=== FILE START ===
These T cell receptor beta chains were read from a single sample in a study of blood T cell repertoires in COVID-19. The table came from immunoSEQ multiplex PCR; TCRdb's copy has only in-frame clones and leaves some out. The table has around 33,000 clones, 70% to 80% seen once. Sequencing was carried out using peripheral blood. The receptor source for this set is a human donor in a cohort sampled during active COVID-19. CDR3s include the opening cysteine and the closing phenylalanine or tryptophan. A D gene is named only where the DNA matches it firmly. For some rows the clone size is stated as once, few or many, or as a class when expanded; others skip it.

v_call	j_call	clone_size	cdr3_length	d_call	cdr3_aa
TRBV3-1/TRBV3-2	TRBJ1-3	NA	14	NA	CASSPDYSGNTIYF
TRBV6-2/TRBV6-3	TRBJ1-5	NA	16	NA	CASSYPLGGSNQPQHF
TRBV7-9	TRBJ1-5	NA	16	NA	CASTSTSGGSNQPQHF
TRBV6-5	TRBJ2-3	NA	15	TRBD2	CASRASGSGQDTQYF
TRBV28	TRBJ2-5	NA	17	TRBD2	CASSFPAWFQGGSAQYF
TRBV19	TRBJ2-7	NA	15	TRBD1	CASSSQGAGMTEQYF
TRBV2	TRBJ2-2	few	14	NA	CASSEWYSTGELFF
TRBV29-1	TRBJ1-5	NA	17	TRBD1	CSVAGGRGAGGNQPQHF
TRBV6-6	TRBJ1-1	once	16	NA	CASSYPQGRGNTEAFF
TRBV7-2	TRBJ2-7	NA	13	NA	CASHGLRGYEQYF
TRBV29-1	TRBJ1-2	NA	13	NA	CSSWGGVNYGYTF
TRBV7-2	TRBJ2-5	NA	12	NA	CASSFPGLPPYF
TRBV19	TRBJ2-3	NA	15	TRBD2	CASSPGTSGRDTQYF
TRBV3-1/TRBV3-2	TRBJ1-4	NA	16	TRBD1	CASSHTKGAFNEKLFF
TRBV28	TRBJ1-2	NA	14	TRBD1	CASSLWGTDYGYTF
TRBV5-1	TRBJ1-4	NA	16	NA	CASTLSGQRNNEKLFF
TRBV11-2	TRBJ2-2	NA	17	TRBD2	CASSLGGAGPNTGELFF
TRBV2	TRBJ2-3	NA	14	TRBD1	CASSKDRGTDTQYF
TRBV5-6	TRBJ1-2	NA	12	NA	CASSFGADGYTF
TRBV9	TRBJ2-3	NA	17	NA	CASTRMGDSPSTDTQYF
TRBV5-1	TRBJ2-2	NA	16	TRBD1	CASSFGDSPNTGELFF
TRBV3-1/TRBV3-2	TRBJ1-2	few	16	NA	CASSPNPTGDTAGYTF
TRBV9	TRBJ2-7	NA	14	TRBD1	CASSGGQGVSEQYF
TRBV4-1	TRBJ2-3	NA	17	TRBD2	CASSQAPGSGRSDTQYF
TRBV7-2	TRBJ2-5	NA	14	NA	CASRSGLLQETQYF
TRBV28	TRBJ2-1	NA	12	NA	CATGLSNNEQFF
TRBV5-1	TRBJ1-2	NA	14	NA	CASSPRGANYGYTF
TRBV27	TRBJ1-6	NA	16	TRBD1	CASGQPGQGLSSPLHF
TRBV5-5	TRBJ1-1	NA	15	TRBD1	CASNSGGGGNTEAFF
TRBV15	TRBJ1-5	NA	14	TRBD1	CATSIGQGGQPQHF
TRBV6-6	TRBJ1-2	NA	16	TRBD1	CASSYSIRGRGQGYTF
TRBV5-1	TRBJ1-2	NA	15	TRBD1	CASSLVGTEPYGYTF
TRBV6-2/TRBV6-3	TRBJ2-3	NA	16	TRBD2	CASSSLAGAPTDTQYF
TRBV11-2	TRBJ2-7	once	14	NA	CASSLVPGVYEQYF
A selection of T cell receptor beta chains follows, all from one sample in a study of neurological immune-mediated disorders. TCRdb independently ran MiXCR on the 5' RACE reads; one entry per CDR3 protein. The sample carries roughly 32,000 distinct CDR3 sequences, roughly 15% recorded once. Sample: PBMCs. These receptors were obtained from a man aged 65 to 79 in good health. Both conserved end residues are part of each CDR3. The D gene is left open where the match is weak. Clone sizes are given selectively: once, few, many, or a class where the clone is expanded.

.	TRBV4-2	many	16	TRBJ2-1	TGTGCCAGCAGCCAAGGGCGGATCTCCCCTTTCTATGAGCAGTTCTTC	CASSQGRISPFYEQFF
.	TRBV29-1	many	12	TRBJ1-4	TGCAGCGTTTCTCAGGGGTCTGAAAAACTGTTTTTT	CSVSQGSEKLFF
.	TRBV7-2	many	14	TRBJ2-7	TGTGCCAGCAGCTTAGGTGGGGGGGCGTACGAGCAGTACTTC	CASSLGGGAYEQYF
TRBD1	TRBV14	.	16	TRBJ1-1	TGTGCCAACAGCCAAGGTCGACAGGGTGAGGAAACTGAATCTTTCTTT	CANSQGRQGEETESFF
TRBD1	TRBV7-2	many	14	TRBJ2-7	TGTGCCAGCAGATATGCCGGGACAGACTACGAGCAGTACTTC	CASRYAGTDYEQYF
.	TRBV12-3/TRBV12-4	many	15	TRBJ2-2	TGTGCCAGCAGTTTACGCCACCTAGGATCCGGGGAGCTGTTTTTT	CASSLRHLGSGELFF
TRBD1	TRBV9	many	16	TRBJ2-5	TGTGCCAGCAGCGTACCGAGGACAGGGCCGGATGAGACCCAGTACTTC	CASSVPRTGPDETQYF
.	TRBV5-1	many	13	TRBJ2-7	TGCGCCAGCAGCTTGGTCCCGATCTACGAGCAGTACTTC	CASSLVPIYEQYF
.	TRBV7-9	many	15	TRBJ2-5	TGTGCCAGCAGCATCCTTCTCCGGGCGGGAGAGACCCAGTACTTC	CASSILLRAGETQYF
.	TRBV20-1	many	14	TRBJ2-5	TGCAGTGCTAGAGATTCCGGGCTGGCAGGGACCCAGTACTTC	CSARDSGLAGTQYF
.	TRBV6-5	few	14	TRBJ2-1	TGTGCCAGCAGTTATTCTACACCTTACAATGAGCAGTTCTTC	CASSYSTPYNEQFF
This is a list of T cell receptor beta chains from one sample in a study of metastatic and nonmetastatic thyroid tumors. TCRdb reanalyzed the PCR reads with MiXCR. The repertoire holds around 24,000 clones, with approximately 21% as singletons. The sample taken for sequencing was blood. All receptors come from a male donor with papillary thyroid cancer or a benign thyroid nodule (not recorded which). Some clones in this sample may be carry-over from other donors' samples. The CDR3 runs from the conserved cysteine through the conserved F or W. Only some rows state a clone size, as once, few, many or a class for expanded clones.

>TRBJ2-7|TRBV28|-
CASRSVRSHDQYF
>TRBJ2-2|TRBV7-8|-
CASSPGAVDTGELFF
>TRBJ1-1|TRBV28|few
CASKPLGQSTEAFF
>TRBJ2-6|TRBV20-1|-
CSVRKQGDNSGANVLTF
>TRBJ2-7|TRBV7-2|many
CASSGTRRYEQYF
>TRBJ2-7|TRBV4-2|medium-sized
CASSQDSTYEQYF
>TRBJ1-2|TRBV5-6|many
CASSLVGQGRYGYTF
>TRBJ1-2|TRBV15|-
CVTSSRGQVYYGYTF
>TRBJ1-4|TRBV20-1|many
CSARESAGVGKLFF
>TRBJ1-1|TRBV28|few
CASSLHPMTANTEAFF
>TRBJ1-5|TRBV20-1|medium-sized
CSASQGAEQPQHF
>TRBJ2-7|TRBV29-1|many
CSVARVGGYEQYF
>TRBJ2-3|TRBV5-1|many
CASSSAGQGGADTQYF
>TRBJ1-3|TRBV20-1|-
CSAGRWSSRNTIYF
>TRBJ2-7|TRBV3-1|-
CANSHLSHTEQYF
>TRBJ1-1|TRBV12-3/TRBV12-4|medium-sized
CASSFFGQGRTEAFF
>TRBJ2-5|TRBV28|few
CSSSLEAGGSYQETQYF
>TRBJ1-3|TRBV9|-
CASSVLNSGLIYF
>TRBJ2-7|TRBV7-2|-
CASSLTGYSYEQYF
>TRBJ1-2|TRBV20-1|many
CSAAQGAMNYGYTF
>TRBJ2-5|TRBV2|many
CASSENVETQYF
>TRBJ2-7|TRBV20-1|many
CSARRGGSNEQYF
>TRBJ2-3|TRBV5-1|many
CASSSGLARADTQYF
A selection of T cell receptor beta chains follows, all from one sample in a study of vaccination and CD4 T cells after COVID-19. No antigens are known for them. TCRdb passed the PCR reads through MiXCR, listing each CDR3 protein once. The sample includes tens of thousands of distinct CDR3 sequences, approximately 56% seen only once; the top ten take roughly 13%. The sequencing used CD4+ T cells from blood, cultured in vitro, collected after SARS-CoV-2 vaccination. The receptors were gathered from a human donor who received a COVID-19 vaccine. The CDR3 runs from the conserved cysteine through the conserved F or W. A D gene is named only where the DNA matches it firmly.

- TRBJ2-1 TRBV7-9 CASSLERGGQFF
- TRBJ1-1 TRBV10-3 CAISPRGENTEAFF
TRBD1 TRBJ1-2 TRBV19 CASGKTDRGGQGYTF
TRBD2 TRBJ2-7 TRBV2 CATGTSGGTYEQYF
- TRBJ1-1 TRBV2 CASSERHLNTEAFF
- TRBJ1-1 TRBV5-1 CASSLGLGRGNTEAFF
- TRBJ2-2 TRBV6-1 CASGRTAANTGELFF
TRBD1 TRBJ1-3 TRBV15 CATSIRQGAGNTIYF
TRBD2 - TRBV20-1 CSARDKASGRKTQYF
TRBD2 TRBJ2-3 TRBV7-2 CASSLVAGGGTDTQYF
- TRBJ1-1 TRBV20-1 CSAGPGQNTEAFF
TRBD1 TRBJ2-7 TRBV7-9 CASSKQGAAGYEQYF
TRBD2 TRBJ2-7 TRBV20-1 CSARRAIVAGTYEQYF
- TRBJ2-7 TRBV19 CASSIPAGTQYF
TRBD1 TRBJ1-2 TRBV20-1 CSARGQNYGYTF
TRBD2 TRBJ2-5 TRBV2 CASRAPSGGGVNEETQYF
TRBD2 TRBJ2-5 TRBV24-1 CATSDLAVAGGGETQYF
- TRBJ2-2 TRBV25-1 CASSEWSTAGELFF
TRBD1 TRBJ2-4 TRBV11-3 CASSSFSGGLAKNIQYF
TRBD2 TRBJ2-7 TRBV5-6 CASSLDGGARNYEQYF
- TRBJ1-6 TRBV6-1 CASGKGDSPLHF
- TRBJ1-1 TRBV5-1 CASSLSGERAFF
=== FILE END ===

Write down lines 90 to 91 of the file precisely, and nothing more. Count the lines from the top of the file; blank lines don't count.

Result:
>TRBJ2-5|TRBV2|many
CASSENVETQYF